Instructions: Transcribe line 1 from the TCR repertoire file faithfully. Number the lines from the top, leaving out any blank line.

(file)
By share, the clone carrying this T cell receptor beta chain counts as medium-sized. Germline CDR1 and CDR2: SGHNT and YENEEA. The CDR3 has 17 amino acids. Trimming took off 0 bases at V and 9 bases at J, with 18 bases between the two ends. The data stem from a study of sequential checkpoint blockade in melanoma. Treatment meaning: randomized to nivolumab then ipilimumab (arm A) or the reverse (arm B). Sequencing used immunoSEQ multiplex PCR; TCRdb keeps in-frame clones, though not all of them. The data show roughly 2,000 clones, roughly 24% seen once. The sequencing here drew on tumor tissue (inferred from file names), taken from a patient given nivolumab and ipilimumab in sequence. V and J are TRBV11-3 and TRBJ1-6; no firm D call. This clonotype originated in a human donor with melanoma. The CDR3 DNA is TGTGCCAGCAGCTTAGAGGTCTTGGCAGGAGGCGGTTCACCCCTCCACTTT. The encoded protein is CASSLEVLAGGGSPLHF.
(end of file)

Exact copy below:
By share, the clone carrying this T cell receptor beta chain counts as medium-sized. Germline CDR1 and CDR2: SGHNT and YENEEA. The CDR3 has 17 amino acids. Trimming took off 0 bases at V and 9 bases at J, with 18 bases between the two ends. The data stem from a study of sequential checkpoint blockade in melanoma. Treatment meaning: randomized to nivolumab then ipilimumab (arm A) or the reverse (arm B). Sequencing used immunoSEQ multiplex PCR; TCRdb keeps in-frame clones, though not all of them. The data show roughly 2,000 clones, roughly 24% seen once. The sequencing here drew on tumor tissue (inferred from file names), taken from a patient given nivolumab and ipilimumab in sequence. V and J are TRBV11-3 and TRBJ1-6; no firm D call. This clonotype originated in a human donor with melanoma. The CDR3 DNA is TGTGCCAGCAGCTTAGAGGTCTTGGCAGGAGGCGGTTCACCCCTCCACTTT. The encoded protein is CASSLEVLAGGGSPLHF.